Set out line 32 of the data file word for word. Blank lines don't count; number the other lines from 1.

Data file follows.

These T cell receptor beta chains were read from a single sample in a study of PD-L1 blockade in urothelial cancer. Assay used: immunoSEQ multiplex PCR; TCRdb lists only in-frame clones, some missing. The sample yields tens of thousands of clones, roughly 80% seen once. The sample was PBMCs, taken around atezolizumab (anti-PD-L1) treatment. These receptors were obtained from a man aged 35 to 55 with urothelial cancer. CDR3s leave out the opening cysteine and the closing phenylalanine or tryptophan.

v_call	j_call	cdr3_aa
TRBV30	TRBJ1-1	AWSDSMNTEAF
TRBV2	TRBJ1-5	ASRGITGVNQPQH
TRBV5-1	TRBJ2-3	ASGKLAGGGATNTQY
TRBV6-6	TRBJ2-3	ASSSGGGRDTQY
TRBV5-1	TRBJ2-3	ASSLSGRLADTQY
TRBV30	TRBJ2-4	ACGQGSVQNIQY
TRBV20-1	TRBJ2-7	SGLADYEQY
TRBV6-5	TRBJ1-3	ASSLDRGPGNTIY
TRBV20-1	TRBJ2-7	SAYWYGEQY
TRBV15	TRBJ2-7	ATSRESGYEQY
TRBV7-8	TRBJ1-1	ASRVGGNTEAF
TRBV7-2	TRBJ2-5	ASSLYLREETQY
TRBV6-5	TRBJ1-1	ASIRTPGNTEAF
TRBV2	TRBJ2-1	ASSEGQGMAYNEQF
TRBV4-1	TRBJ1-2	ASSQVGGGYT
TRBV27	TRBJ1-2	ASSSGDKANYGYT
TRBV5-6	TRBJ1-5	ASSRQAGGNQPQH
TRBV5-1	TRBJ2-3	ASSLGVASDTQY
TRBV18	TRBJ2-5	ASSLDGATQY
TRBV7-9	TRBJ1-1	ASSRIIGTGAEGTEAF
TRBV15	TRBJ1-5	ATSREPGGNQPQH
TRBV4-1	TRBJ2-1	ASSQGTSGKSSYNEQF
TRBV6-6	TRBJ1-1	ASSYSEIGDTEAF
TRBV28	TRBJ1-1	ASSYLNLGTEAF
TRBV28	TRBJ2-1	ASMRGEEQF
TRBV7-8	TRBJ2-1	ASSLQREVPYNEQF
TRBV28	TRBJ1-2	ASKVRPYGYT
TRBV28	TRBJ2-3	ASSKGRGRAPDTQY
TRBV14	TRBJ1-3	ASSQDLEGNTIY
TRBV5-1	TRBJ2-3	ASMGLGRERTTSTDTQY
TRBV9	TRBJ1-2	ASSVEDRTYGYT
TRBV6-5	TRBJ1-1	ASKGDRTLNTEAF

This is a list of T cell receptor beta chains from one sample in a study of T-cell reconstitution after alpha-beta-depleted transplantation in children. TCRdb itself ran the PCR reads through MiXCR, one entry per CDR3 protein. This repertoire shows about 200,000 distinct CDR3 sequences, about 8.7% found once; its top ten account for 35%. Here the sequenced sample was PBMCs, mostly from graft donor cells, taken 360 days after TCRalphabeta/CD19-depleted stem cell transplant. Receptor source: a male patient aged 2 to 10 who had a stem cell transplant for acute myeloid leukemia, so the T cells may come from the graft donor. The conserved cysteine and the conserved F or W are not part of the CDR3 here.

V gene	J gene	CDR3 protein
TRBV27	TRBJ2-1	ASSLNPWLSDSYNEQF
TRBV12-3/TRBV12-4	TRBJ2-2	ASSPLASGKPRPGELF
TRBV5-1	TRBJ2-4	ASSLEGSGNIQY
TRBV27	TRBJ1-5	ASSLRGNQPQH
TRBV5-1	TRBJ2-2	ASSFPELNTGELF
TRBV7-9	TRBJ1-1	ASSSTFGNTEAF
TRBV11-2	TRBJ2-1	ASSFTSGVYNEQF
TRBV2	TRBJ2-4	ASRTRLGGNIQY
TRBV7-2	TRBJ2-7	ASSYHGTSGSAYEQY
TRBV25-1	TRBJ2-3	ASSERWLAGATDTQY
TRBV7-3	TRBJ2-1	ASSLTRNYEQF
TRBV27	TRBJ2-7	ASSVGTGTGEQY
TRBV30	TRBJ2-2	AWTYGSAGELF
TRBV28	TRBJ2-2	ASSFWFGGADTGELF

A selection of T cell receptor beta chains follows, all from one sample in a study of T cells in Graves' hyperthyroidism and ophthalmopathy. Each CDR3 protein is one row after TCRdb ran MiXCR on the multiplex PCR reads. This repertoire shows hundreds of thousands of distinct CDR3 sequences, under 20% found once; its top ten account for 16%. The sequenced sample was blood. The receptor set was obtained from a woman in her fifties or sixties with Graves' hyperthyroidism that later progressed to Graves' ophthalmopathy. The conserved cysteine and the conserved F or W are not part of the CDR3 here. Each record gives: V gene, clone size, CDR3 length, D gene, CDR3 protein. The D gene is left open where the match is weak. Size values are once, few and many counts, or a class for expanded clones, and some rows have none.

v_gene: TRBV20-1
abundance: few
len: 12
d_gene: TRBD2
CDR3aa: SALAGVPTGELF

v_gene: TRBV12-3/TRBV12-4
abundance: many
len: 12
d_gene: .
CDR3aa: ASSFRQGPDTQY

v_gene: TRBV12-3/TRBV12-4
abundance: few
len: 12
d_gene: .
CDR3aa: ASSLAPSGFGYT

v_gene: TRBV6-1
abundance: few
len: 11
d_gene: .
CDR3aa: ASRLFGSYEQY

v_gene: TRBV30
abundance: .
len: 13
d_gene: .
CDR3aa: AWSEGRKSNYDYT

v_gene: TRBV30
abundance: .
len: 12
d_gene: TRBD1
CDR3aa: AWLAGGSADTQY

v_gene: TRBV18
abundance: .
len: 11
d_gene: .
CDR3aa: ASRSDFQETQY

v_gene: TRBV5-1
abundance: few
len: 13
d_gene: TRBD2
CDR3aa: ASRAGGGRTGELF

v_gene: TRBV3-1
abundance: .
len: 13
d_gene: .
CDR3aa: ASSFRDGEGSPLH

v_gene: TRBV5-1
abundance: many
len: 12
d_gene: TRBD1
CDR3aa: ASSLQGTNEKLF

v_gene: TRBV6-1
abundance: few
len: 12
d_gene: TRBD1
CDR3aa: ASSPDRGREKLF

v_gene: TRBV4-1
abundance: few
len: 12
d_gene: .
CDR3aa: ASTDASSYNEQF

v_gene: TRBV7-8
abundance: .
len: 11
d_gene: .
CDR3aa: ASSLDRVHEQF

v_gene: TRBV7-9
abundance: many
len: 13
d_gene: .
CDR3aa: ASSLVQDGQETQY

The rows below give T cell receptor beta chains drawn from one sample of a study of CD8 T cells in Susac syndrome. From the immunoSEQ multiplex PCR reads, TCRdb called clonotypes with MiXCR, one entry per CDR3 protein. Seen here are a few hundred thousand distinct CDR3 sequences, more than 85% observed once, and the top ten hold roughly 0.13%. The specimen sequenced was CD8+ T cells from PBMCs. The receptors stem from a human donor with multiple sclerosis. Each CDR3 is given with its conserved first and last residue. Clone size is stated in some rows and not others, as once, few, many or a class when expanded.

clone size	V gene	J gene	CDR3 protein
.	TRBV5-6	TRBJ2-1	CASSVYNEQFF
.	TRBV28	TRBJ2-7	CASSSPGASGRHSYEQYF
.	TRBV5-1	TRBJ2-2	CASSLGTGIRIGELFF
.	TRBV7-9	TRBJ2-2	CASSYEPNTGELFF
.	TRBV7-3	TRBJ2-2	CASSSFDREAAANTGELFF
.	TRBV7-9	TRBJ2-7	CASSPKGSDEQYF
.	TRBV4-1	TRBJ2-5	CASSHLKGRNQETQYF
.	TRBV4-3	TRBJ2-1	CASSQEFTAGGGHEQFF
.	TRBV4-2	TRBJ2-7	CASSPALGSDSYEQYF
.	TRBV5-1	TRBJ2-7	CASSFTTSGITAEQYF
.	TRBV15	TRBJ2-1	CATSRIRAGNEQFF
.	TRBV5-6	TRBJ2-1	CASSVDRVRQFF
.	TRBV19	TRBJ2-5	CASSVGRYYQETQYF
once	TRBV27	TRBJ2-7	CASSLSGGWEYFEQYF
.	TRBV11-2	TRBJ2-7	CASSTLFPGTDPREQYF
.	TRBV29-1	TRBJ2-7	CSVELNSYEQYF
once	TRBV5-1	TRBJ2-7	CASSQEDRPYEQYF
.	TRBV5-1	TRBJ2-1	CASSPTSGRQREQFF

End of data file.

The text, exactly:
TRBV5-1	TRBJ2-3	ASMGLGRERTTSTDTQY